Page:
Several flat clay figurines from middle Jomon period (5000-4000 years ago)


Then we saw a corner named ‘decorated bodies’ which had several displays consisting of the ruins of jewelries and accessories that were excavated from the archaeological site. Jomon people used such accessories for decorating their bodies. Fashion was an important aspect of the lifestyle culture during the long bygone era. Hair ornaments, combs, ear ornaments, bracelets, pendants etc. were found at the archaeological site. In fact, hair ornaments made of bone and antler as well as ear ornaments and pendants made of stone and clay were excavated from the site. Archaeologists believe that though these accessories were partly for daily use, they may have been used for special days, including festivals and so on. We saw the display of many stone pendants, stone accessories, jade pendants, and several other accessories made during the middle Jomon period (5000-4000 years ago). We noted that most of the worked and polished stones had holes drilled through them, which might have been a laborious and tedious job for the Jomon people. This indicates that such stones were worn by living people in the form of pendants or accessories that were sewn or strung onto headbands, necklaces, pectorals, etc. and then buried with their owners after death. We also noted that some of the displayed stone accessories resembled the shape of a peanut, and may have been a precursor of the comma-shaped jades (Magatama) of later royalty. We loved looking at the display of all the interesting jewelries and accessories made of clay, wood, or stone. Also, the display of a pair of jade pendants was remarkable and exceptional. I am including the details about the displayed jewelries and accessories along with the photos below.
Mannequin figures of an adult combing or styling the hair of a child and I am trying to learn the styling tactics

Stone pendants from middle Jomon period (5000-4000 years ago)

Stone accessories from middle Jomon period (5000-4000 years ago)

Many more stone accessories from middle Jomon period (5000-4000 years ago)

A pair of jade pendants from middle Jomon period (5000-4000 years ago)


In the ‘decorated bodies’ corner of the museum hall, we also saw a display of the Jomon people’s clothing. Unfortunately the displayed clothing was a reproduction because original clothing itself has not been found from the archaeological site. However, many woven cloth pieces were excavated from the site. Based on such woven cloth pieces as well as the patterns on the flat clay figurines excavated from the site, archaeologists have reproduced the Jomon period clothing. Although the reproduced clothing is simple, it looks elegant and has a good aesthetic sense. Many such reproduced Jomon period outfits are kept in this corner for the visitors to try on. I wore one such reproduced clothing and took a souvenir photo inside the museum surrounded by the Jomon period relics.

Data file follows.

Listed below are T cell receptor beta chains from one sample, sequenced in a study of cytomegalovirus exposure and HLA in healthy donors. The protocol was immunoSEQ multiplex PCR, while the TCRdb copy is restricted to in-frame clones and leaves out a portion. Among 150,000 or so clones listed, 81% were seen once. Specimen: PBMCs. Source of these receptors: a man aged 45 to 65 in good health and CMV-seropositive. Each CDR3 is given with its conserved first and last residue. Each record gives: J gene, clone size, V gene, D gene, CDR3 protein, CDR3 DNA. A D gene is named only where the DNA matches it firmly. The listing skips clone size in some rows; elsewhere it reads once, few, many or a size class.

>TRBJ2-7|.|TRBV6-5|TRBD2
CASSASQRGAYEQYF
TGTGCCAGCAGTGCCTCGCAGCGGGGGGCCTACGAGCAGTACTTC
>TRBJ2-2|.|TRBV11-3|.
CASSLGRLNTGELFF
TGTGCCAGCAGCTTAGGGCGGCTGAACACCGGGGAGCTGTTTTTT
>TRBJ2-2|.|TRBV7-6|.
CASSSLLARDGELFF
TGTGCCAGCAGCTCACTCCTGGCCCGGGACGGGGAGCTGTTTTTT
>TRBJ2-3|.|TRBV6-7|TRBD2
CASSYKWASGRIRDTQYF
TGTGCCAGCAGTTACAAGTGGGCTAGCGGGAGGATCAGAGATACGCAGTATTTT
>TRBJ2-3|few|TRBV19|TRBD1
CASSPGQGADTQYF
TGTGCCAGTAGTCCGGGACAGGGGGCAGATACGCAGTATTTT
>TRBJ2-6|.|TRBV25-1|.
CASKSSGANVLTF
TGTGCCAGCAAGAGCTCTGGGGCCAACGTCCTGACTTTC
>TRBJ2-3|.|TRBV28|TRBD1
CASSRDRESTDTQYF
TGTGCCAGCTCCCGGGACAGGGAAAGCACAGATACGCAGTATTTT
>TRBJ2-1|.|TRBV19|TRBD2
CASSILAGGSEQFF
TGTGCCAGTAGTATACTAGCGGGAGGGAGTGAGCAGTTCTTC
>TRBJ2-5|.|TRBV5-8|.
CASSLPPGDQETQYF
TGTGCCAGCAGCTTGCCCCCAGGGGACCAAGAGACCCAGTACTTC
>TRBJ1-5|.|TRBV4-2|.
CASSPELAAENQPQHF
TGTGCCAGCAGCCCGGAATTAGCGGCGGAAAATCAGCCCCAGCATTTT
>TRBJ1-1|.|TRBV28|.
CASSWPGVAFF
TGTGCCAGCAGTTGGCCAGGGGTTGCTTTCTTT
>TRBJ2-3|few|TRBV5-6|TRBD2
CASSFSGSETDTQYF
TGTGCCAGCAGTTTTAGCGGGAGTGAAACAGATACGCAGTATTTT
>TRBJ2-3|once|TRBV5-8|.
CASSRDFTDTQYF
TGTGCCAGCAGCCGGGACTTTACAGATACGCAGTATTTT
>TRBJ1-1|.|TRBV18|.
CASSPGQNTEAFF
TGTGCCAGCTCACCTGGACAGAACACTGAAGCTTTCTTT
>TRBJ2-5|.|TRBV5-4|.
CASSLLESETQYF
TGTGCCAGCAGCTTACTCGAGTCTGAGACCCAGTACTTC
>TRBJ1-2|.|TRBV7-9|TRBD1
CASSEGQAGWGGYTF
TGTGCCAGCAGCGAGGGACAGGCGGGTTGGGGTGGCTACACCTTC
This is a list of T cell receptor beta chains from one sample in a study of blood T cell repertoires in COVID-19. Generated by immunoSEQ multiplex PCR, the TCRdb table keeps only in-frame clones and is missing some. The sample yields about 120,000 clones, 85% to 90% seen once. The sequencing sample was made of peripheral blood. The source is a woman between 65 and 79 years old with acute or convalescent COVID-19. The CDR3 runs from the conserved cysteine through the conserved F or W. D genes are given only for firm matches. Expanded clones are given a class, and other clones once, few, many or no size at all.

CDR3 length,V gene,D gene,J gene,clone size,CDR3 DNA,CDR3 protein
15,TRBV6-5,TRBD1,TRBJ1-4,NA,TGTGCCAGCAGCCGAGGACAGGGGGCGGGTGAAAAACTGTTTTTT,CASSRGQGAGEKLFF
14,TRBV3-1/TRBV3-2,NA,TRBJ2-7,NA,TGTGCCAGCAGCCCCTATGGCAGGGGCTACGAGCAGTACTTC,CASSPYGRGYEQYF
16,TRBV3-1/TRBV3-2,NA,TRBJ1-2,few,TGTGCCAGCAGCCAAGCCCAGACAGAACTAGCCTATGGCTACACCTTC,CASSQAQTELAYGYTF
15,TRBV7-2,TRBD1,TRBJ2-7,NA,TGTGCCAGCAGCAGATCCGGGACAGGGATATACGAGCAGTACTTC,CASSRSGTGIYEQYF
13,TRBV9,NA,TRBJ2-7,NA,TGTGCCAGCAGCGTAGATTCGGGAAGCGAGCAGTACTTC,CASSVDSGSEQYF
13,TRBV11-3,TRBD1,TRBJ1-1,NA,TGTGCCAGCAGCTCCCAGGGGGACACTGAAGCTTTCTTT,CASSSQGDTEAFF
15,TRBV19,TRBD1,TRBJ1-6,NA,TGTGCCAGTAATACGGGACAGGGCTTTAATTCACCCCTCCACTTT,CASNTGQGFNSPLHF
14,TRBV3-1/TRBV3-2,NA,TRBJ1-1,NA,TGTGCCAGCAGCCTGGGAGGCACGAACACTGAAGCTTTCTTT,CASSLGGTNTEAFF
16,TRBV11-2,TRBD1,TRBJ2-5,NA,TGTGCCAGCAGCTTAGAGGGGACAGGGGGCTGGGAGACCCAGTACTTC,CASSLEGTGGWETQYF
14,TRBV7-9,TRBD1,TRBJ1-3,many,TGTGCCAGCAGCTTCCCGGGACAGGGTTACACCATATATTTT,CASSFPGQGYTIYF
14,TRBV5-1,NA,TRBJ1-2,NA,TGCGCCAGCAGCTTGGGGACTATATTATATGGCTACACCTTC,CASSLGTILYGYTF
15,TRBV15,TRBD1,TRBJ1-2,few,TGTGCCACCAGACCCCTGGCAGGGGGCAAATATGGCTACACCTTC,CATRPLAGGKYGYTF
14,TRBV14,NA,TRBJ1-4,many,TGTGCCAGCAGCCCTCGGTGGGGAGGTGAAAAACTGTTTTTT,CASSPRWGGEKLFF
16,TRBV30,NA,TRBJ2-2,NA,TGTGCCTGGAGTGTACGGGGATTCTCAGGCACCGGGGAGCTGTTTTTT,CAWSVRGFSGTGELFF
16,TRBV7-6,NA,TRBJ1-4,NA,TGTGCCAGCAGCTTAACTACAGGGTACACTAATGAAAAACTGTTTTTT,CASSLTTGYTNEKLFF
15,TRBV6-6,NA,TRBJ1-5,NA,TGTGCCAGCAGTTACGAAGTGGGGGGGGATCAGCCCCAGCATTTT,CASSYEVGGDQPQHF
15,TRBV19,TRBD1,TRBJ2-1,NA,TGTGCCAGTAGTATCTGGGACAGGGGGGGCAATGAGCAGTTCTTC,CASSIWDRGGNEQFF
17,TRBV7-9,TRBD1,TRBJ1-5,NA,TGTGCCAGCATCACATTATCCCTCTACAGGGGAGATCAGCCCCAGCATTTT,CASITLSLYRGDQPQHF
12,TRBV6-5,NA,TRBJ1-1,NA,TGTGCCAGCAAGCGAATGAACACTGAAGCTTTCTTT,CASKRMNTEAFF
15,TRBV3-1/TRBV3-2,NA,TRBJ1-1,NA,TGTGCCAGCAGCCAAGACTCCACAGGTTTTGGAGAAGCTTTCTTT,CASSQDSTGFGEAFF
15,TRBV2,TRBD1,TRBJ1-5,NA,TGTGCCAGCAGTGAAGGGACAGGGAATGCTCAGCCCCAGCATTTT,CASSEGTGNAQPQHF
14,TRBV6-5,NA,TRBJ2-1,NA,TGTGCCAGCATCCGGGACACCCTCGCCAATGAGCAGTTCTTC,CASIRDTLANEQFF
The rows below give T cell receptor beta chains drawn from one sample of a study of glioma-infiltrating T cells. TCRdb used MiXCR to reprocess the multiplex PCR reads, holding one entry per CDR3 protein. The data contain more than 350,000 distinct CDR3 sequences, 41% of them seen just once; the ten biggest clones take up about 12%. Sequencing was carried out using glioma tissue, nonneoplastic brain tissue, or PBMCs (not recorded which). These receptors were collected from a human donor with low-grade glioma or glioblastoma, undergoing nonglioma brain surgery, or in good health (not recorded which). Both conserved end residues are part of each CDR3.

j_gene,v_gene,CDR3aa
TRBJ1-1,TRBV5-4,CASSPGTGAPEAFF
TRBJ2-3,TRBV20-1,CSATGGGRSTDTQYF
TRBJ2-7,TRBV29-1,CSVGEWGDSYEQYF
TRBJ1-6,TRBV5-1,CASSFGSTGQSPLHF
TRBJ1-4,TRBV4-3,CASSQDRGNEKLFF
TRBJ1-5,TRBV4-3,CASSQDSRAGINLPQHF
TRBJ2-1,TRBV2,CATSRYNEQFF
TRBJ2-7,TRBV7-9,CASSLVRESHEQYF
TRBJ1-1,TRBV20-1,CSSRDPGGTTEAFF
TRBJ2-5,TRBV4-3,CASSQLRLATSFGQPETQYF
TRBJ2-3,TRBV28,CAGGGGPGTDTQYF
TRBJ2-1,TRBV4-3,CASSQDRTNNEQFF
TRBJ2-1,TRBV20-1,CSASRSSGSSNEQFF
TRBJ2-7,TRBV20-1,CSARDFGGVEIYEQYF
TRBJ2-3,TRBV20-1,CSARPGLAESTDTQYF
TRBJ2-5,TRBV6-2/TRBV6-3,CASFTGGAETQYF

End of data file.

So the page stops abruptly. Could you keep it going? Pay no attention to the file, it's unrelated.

Display of a reproduced clothing of the Jomon people

Several such outfits are kept in this corner for the visitors to try on

I am from the long bygone Jomon period


Next, we saw a diorama that recreated the lifestyle of the people of Jomon period. The mannequin figures in this diorama showed Jomon people living inside a pit-dwelling and engaged in various activities, such as weaving and cooking. Details of costume were authenticated by flat clay figurines obtained at the excavation site and also exhibited inside this museum hall.
Diorama showing mannequin figures of Jomon people living inside a pit-dwelling

The Jomon people engaged in various activities like weaving and cooking


Then we saw the displays of graves of a child and an adult. All the materials for the displays were excavated from the archaeological site and then rearranged inside the museum hall. Children were buried in pottery jars after their death. Jars used for cooking daily were turned into coffins. The Jomon people made holes or broke the bottom of such jars intentionally. Fist-sized round stones were found inside the jars in some cases. It was interesting to read about the graves of children of the Jomon period. Adjacent to the recreated grave of a child, we saw the display of several burial jars for children that were obtained from the excavation site, and were from the early Jomon period (5500-5000 years ago). Next, we saw a recreated grave of an adult. Adult graves were found to be arranged in a queue along the roads of the Jomon village that was excavated at the archaeological site. Oval pits were dug into the ground and wooden boards were lined up along the wall in the pits. In addition, stones were arranged in a circle around the pits. In some cases stone arrow heads, stone tools for cooking, and ornaments were found in the pits. The recreated adult grave displayed inside the museum was very interesting.
An adult mannequin figure offering flowers at the recreated grave of a child

Burial jars for children from early Jomon period (5500-5000 years ago)

Recreated grave of an adult


Finally, we saw a map of northern Japan that explained about the trading practices of the Jomon people of Sannai Maruyama Site. Many products from distant areas were carried into the site. For example, obsidian produced in Hokkaido and Nagano prefectures, asphalt in Akita prefecture, and jade at the border between Niigata and Toyama prefectures were transported to the site. These products were mainly carried with dugout canoes.
Map of northern Japan explaining the trading practices of the Jomon people of Sannai Maruyama Site


At this point, we finished seeing the reproduced scenes of the daily lives of Jomon people that were exhibited inside ‘Jomonjin no Kurashi wo Himotoku’ themed section of Sanmaru Museum. Sanmaru Museum is a wonderful facility to understand the lifestyle of the people of Jomon period.


1 comment:

Durga Prasad Dash said...

Enjoyed going through your post. Keep visiting beautiful places with your hubby and don't forget to share with us